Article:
A little bit of Persona and Fire Emblem game mechanics makes for the amazing world of Devil Survivor, an SRPG with addicting gameplay and deep philosophical themes. Before the remake Overclocked came out, the original game was released for the DS. The characters literally fought with COMPS that looked exactly like the handheld game system.
Chaos erupts in Japan as the battle between angels and demons creates a devastating struggle for survival. Characters have death counters above their heads that reveal how long they have left before they die, and players must prevent their demise. Players also must undergo strategic missions where they must survive and defeat the demons in their path. It’s kind of like Pokemon, but much darker and harder, but it’s a fantastic game.
It’s also worth noting that the characters are fantastic and there are several different routes that make for multiple playthroughs. Minus a few features, the original is very similar to the updated version of Overclocked.
Ghost Trick: Phantom Detective
Sissel is dead. However, he is now a ghost that can navigate the world in a whole new way. In an attempt to find his killer, Sissel gains powers that can save the living. It’s up to him to save someone from death with his “ghost tricks”, which manipulate the environment around him.
Ghost Trick is a fantastic, yet obscure title from one of the creators behind Ace Attorney. Solving puzzles and transferring through objects, players can take the role as a ghost, switching between the Land of the Living and the Ghost World.
The game is super stylish and has a lot of fun puzzles to solve that require you to think creatively. Underrated, indeed.
One of the very last games to release on DS, Pokemon Conquest was somewhat overlooked. For such a prominent series as Pokemon, it’s hard to find an underrated gem. However, Conquest takes the series in a whole other direction as a crossover between Pokemon and Nobunaga’s Ambition.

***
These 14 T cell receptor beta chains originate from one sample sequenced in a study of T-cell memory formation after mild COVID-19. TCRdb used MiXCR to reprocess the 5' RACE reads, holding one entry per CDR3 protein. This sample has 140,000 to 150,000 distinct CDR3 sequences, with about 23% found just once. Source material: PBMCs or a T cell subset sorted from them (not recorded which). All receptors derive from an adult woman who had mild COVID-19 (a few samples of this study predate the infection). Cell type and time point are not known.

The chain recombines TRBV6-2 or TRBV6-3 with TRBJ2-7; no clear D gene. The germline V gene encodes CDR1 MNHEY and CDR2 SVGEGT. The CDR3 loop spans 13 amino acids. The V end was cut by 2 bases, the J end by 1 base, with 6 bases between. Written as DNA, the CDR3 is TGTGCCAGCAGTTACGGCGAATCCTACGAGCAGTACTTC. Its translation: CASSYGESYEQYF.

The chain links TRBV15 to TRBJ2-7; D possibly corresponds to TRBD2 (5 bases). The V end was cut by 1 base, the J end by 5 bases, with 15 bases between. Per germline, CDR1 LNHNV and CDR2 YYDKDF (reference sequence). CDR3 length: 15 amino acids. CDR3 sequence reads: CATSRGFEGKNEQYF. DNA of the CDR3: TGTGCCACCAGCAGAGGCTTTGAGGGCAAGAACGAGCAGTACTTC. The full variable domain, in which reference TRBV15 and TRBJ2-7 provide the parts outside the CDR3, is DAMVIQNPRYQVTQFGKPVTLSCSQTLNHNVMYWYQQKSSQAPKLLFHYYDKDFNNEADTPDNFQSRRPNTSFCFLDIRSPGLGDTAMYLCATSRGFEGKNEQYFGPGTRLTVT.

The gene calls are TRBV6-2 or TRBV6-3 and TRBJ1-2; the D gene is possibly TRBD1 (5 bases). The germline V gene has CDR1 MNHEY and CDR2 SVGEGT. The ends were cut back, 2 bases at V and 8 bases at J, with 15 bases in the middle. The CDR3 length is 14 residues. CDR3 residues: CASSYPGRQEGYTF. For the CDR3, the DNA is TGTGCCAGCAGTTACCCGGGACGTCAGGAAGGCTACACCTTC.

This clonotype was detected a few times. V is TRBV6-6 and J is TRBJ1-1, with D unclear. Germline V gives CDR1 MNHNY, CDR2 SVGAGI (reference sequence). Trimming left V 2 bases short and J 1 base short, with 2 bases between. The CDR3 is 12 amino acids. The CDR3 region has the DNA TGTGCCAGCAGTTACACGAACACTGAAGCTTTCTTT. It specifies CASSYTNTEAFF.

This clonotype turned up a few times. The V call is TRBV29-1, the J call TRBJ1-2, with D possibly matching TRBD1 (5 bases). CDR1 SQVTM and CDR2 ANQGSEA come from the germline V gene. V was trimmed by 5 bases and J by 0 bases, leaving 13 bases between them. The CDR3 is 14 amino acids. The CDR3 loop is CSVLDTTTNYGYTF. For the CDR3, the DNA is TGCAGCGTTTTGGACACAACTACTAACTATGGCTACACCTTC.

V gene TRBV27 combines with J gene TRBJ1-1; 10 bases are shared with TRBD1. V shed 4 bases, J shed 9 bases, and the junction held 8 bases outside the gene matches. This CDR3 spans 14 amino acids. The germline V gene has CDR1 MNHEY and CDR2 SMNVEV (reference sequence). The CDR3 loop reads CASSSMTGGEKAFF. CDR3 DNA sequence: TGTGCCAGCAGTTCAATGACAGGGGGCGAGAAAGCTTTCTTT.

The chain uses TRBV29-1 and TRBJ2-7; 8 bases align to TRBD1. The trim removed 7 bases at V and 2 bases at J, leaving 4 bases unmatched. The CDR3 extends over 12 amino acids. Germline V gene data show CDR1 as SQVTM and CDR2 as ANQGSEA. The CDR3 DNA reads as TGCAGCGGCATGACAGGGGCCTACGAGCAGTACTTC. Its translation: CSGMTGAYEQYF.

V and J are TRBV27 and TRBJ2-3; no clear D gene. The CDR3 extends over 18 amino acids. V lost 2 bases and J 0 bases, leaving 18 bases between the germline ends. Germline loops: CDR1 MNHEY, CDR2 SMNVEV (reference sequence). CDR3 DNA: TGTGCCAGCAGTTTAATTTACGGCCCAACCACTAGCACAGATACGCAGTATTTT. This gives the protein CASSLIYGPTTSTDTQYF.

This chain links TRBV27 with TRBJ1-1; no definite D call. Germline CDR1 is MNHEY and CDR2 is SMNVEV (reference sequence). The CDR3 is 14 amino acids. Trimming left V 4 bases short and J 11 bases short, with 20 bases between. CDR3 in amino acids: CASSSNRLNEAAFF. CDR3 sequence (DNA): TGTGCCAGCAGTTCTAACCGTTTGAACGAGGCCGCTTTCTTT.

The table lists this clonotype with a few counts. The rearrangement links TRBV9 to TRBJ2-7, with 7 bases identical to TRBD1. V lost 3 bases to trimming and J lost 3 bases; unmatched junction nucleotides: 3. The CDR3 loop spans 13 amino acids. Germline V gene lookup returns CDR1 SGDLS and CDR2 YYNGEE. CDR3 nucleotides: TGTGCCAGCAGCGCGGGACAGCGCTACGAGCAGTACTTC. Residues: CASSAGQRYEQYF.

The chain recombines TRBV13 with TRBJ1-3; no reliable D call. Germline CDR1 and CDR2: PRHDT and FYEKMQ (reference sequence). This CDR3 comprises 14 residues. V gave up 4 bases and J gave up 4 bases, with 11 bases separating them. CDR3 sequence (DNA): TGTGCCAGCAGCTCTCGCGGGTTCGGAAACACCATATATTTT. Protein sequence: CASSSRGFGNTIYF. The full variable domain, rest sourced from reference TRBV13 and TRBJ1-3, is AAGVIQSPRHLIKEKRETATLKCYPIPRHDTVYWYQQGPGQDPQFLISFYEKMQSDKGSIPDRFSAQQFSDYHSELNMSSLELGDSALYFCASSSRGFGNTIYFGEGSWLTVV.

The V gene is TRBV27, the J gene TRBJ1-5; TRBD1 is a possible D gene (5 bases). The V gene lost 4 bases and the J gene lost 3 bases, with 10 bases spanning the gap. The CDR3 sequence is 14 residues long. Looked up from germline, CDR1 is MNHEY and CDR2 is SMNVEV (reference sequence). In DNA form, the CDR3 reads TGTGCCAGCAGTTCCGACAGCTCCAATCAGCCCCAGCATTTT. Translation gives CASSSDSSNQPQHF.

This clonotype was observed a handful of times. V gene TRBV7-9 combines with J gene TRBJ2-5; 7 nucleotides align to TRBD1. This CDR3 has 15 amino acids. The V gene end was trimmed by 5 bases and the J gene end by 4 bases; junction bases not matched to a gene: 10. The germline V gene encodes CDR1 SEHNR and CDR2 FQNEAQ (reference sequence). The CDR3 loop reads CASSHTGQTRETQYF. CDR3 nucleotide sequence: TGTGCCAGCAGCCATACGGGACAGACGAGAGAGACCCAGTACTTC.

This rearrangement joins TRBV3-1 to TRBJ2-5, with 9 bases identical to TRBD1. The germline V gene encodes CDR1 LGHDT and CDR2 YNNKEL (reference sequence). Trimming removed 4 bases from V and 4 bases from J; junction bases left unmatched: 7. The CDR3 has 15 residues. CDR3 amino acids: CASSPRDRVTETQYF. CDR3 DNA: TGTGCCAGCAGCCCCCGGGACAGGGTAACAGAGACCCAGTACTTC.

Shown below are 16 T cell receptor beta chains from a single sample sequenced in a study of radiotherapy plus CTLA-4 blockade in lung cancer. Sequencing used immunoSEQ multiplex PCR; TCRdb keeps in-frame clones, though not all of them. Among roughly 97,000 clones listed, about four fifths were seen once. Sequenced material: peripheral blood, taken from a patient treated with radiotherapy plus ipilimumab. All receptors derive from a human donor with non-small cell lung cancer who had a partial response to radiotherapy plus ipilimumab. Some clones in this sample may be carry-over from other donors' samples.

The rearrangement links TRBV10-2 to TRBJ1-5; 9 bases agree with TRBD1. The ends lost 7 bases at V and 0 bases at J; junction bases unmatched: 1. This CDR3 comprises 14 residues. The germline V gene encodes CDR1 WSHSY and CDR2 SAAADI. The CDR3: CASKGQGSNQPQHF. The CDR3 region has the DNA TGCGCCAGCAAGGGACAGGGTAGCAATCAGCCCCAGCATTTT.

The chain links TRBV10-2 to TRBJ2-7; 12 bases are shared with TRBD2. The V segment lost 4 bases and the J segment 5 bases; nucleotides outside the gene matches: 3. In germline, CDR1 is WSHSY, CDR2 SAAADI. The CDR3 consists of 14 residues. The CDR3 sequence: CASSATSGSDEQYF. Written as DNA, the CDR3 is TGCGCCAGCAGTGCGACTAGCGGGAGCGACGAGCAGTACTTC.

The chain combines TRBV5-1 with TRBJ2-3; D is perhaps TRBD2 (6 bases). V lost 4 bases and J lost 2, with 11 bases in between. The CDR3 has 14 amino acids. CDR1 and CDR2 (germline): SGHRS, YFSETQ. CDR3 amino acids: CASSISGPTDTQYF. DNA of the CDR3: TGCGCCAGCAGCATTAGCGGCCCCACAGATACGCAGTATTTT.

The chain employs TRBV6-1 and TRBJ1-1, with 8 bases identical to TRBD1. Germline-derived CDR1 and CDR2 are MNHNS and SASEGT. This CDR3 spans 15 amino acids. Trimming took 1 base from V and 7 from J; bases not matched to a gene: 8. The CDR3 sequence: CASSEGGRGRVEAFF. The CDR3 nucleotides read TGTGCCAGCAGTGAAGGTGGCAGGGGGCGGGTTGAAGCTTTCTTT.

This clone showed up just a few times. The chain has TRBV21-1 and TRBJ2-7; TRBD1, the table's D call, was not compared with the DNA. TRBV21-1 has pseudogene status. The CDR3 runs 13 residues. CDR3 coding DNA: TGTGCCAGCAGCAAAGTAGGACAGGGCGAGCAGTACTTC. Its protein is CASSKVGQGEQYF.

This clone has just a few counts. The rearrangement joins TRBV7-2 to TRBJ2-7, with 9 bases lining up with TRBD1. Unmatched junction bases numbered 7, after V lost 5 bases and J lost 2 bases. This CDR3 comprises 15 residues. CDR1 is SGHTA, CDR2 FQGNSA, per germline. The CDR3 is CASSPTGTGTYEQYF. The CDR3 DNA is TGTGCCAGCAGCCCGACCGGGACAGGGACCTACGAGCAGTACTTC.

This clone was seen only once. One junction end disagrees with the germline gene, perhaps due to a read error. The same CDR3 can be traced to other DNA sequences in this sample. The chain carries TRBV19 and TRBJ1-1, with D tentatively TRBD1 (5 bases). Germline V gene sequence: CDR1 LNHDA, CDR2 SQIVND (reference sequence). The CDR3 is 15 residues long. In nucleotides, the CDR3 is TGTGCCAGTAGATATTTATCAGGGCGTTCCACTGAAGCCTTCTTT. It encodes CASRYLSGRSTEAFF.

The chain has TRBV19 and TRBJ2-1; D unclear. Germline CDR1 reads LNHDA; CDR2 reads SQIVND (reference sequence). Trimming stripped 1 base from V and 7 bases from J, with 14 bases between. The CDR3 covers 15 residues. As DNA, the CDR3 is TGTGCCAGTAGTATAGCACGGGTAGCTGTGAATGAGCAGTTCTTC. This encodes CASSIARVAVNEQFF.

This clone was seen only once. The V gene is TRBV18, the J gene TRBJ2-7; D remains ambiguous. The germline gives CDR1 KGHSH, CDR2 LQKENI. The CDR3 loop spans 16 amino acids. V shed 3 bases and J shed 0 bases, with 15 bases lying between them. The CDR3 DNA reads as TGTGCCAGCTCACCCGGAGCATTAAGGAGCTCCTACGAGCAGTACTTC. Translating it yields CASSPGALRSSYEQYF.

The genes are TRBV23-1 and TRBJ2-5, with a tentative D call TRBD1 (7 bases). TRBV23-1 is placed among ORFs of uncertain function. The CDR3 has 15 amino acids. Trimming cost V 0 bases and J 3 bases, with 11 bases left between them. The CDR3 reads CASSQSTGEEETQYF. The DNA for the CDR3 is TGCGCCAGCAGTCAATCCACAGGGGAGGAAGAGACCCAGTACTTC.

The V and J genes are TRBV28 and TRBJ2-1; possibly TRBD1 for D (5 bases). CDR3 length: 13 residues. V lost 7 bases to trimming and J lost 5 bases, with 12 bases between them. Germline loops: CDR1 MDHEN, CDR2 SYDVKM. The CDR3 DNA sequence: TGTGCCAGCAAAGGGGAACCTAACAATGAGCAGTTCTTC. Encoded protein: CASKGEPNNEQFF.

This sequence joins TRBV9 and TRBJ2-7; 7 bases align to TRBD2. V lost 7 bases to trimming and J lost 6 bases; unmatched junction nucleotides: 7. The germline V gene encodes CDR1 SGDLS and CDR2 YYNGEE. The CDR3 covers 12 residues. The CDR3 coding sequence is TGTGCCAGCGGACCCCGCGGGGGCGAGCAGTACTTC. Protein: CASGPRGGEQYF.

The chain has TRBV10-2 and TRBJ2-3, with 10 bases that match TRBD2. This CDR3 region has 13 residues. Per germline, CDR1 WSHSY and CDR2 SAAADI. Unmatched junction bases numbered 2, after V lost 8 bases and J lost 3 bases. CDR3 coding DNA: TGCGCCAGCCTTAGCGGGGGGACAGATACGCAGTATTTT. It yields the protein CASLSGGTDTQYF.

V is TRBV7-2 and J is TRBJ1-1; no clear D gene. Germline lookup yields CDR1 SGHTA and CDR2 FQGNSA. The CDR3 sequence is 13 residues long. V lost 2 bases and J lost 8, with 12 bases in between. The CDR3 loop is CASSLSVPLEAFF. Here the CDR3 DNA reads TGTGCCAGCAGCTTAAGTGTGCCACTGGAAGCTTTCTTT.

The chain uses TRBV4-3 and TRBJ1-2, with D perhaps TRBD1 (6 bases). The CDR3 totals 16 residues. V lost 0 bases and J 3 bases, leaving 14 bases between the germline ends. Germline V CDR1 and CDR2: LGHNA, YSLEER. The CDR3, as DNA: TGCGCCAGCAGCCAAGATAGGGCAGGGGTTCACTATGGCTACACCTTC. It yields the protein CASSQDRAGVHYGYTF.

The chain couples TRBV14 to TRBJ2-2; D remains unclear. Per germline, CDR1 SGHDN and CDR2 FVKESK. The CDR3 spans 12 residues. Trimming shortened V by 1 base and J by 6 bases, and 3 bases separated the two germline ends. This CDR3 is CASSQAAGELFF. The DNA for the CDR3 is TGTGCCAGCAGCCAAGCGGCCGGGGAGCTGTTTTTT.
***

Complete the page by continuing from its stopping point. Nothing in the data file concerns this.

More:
Instead of turn-based 1v1 gameplay, Pokemon Conquest features a strategy RPG element that was not present in any other series. Another notable difference is that Pokemon can only use one move rather than a move set. The goal is to create perfect links with your Pokemon and max them out in order to improve their stats.
Although Pokemon Conquest is a spinoff of the popular series, it really never got much attention, which is a shame since it is a worthwhile game.
When thinking of rhythm games, the first thing that usually comes to our mind is music and dancing. However, Rhythm Heaven is a bit different in its execution. Having several stages with different objectives, players must use hand-eye coordination to get past the quirky, mini-game-like stages.
Rhythm Heaven is super fun and totally has a Nintendo vibe. The scenarios are cute and unique, and the series is often underappreciated as a whole.
Other gems: Radiant Historia, Luigi’s Mansion: Dark Moon, LoZ: Phantom Hourglass, Rune Factory, Super Princess Peach, Lost in Blue, Ace Attorney Investigations: Miles Edgeworth, Solatorobo, Electroplankton, Avalon Code